As Jesus said of the Phaisees, so too to-day unscriptural, hocus pocus sacraments and traditions make the word of God to no effect and we become blind leaders of the blind. A body without the Gospel heart is a decaying corpse. Spiritual revival will only comes through Christ ALONE, by Scripture alone, through Grace alone , by Faith in Him alone and for His Glory alone. Any Church whch does not promote all these priciples, is not fit for purpose. I think this Pope sees the true spiritual light of the Gospel of Christ for the individual more clearly than does the Establishment and their parrots.

  • nytor

    “Humphrys was having none of it: “I’d rather you talked about the Pope than Cardinal Newman,” he interrupted.”

    How dare that arrogant oik speak to a reigning archbishop in such a tone? Who does he think he is?! He's only a hack, whereas Bernard Longley is a metropolitan archbishop. The cheek.

  • Peter C.

    For the benefit of all, the Pope reflects God and the traditional reality of the season, not the fantasies of political trends – trendy today, the laughing stock of tomorrow.

  • EditorCT

    As Jesus said to His apostles – His first Pope and Bishops: “He that hears you, hears Me”. When He castigated the Pharisees, it was for polluting traditions, not for observing Tradition. Indeed, Jesus said that “not one jot or tittle of the Law will pass away…”

    The Lutheran doctrine of Sola Scriptura – “Scripture alone” – has absolutely no foundation in Scripture itself. Nowhere, do we read this. Not surprising since it was not until the invention of printing presses in the Middle Ages that bibles were available and even then, not widely so. It seems unlikely in the extreme that Jesus would have expected His followers to hang around for centuries before implementing His teaching in their lives. Oh and I think there might have been a verse or two on the subject, if that HAD been His intention. Doesn't make sense.

    Yet in the New Testament we find the Church described as “the pillar and bulwark of the truth.” [1 Tim. 3:15]

    If you read Scripture intelligently, you will find the Bible exhorts us to recognise both Tradition (which came first – read St Paul, closely) and Scripture. It was the Church (which we now call Catholic) that gave us the Scriptures in the first place, so it is unthinking to try to set the Church up as the enemy of Scripture. Indeed, because they chucked out whole books of Sacred Scripture that didn't fit in with their Protestant view of life and eternity, the Protestant Reformers gave their newborn “church” a corrupted Bible.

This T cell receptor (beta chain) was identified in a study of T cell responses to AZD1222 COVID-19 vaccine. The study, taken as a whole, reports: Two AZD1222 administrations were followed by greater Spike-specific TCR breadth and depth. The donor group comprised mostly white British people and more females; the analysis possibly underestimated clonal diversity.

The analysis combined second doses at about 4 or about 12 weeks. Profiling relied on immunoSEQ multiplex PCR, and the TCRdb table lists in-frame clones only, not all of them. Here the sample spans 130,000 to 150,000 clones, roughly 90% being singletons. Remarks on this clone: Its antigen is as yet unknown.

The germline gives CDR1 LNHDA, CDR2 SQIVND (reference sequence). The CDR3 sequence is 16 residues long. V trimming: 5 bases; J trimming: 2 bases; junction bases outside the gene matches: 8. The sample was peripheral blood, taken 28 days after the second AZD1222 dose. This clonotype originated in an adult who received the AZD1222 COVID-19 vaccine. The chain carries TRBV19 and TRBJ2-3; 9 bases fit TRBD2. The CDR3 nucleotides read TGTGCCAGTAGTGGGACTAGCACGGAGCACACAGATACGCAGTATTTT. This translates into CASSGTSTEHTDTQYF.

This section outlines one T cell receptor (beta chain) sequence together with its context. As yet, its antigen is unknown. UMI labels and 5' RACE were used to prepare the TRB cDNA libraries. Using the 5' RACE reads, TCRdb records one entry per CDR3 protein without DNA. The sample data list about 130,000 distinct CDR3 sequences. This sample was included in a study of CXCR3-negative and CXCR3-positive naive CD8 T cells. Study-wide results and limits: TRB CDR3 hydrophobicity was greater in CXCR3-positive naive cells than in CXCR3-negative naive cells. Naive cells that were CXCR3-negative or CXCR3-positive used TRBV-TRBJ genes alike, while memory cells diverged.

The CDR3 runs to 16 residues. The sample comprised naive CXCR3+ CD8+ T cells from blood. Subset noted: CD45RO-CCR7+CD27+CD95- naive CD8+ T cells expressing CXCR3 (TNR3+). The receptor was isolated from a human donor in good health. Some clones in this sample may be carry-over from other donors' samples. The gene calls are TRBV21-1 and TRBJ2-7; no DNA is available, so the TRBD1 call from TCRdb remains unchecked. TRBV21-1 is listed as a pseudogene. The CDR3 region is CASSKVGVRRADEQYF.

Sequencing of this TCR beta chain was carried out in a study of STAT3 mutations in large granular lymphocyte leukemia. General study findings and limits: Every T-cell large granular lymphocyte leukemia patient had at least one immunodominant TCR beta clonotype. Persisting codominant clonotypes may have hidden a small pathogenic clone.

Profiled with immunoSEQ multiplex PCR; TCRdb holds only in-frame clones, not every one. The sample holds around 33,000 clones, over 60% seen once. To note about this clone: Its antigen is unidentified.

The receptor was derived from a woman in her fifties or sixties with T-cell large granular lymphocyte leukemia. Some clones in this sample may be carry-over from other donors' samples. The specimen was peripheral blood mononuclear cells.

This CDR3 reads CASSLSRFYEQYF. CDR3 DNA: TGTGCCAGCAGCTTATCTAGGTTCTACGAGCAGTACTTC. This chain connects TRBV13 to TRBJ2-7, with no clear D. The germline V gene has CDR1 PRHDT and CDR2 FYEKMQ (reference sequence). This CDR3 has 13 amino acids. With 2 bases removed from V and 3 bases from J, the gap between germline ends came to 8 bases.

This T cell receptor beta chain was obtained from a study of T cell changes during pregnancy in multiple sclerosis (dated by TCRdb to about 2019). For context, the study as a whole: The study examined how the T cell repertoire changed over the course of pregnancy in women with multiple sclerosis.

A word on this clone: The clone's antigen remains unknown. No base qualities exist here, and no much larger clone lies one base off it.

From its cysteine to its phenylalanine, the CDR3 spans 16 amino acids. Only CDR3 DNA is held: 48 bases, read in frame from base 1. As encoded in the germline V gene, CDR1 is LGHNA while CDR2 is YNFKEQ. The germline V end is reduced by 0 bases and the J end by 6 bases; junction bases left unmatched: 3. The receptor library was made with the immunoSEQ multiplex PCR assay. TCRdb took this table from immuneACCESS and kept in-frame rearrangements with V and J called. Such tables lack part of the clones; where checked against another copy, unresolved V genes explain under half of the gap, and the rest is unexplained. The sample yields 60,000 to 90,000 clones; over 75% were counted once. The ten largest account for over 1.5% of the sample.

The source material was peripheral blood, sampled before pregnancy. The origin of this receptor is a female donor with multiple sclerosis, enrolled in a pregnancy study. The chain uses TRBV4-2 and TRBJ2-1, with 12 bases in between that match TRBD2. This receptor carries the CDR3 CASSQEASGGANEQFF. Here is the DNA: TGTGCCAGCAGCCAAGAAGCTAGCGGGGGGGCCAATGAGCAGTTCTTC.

So, stop knocking the Catholic Church. You like what the Pope said – as did the author of this blog article and every other Catholic in the universe, it seems, all of them thanking Radio 4 for the “privilege” of letting us hear the Pontiff hold the same God-slot that every heretic and non-Christian you care to name, is invited to hold. How standards have slipped!

    Me, I know that if the Pope had insisted in giving the “Catholic bit” – that Christ came to establish the Church which God had planned from before the world began, he'd have been told to sling his hook. Sorry, but I can't get excited about a Pope coming on Radio 4 to tell us that God became Man. I just can't.

  • Gbattaliou

    God had spoken in many ways to reveal His plan of salvation but finally He spoke through Jesus Christ alone.(Hebrews 1:1). ALL His Holy Apostles were given the authority and task of establishing and spreading the message that Jesus is the Divine Christ and He alone is the rock on which His followers will build their salvation. St Peter reminds all Christians that they are the church built on the foundation of the apostles and prophets, with Jesus Christ as the foundation. (1Peter 2;4-6) This message and teaching is the traditional Gospel which was then inscripturated for accuracy and permanence. It carries the authority of Christ and his Apostles, not of any subsequent human council. A personal confession of faith in Christ, like Peter's, is the only key that will open the door to Heaven for any person, without the addition of any tertiary or ex opere operato sacraments or membership of the RC church.
    If we can't get exited about the the Pope's Radio 4 Christmas message then perhaps it is a sign that we need to be delivered from vain traditions and false perceptions of the Church in which you put your trust, and turn to the living Christ and be born again of the Spirit, as St Peter exhorts us in his letter.

  • Field of Dreams

    On a point of information, Martin luther was an Augustinian friar, not a Benedictine monk.

  • Mary Pettifor

    How beautifully and profoundly our dear Holy Father speaks. His message of hope is one which is badly needed in our troubled world and turbulent lives.
    I never imagined myself saying these words 'Thank you Radio 4!'